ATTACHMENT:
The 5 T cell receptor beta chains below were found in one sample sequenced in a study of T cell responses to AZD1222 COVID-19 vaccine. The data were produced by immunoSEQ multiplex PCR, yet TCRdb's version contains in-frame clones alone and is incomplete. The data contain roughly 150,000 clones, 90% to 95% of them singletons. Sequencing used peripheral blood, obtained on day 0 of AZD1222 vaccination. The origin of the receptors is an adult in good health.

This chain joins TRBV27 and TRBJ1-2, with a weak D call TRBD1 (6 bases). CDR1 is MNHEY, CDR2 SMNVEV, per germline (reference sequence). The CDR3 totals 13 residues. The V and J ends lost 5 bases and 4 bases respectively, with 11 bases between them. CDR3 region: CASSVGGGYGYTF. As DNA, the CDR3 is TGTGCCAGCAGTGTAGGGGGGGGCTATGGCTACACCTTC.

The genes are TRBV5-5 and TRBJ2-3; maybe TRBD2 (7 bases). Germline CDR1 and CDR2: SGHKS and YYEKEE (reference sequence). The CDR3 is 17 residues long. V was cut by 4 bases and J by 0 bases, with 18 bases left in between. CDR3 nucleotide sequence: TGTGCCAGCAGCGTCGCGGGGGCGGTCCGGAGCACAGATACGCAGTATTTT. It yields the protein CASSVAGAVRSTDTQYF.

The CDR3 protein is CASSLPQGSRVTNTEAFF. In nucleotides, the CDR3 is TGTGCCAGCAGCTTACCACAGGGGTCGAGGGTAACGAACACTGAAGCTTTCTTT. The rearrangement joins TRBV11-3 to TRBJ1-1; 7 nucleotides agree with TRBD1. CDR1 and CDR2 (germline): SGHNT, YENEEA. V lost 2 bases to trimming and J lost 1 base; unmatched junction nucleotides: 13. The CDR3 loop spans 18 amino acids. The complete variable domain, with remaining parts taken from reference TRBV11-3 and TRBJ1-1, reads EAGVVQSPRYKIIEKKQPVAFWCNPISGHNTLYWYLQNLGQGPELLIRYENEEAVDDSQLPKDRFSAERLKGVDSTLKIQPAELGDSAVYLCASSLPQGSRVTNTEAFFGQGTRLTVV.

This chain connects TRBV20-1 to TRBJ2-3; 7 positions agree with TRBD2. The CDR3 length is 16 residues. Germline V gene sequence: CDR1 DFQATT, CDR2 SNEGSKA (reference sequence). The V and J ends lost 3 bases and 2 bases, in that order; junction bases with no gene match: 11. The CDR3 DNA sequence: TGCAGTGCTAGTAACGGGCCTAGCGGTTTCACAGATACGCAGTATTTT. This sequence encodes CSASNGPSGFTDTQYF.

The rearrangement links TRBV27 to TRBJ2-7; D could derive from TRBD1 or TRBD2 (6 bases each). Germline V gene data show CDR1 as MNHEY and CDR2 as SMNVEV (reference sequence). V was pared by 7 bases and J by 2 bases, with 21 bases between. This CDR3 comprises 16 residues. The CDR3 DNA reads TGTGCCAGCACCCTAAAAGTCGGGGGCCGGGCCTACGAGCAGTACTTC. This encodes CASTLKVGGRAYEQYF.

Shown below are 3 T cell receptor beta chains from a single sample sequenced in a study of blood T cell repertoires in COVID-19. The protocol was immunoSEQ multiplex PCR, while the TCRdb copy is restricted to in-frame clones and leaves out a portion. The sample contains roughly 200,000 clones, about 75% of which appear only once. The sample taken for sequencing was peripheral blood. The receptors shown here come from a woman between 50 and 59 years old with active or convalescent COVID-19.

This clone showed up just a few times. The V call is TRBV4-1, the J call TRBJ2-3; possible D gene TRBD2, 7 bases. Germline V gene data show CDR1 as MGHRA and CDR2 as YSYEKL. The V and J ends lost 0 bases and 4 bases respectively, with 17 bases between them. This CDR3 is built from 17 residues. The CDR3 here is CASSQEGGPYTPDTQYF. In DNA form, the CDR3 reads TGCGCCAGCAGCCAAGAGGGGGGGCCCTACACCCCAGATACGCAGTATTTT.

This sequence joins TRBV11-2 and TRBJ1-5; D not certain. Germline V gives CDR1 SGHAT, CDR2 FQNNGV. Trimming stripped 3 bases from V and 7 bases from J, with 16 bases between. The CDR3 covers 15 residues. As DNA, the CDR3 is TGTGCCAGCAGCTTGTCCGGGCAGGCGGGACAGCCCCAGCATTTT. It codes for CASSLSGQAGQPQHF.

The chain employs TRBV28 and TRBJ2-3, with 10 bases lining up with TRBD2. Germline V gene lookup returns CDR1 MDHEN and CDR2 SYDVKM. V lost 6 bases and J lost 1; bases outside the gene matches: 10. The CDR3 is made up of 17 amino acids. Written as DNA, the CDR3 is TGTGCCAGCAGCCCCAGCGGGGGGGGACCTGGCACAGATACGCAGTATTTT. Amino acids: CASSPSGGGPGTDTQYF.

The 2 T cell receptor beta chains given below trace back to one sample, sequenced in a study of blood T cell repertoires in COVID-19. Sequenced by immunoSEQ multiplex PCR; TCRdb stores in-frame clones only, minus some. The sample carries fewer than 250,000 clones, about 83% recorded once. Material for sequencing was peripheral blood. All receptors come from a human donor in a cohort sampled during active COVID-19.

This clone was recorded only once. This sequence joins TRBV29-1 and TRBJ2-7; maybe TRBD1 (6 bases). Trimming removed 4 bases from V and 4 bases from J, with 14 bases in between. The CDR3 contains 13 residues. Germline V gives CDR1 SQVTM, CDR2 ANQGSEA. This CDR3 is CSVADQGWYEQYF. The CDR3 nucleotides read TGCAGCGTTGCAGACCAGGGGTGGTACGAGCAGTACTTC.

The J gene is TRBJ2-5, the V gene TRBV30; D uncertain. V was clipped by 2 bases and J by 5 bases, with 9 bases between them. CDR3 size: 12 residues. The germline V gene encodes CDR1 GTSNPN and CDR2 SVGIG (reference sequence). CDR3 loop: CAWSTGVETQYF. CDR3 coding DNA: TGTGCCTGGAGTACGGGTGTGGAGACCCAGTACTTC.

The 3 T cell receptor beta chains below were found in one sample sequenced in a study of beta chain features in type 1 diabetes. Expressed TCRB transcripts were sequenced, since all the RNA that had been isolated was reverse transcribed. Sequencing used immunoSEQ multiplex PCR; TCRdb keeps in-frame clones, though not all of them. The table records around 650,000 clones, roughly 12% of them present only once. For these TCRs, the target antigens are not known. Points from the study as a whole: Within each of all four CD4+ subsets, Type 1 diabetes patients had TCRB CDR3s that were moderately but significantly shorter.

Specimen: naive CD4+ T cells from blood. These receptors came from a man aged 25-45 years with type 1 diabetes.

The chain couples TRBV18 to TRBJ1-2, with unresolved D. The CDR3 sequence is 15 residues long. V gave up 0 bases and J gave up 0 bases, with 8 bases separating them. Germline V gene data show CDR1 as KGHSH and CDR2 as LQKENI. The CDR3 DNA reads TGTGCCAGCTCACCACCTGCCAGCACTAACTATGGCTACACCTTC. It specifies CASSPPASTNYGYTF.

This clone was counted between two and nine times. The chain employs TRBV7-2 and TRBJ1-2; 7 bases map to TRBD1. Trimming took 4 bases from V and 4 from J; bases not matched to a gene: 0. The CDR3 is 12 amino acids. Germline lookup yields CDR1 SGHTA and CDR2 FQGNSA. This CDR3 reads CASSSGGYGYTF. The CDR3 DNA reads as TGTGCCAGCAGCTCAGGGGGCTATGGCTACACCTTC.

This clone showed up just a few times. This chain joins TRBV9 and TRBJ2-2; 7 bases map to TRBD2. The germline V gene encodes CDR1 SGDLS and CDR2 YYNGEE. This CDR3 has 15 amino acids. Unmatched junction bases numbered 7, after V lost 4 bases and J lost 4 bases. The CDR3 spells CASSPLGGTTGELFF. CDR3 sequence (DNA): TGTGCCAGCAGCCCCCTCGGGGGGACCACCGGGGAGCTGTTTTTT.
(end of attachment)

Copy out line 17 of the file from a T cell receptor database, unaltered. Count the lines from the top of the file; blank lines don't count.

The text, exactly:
This clone was counted between two and nine times. The chain employs TRBV7-2 and TRBJ1-2; 7 bases map to TRBD1. Trimming took 4 bases from V and 4 from J; bases not matched to a gene: 0. The CDR3 is 12 amino acids. Germline lookup yields CDR1 SGHTA and CDR2 FQGNSA. This CDR3 reads CASSSGGYGYTF. The CDR3 DNA reads as TGTGCCAGCAGCTCAGGGGGCTATGGCTACACCTTC.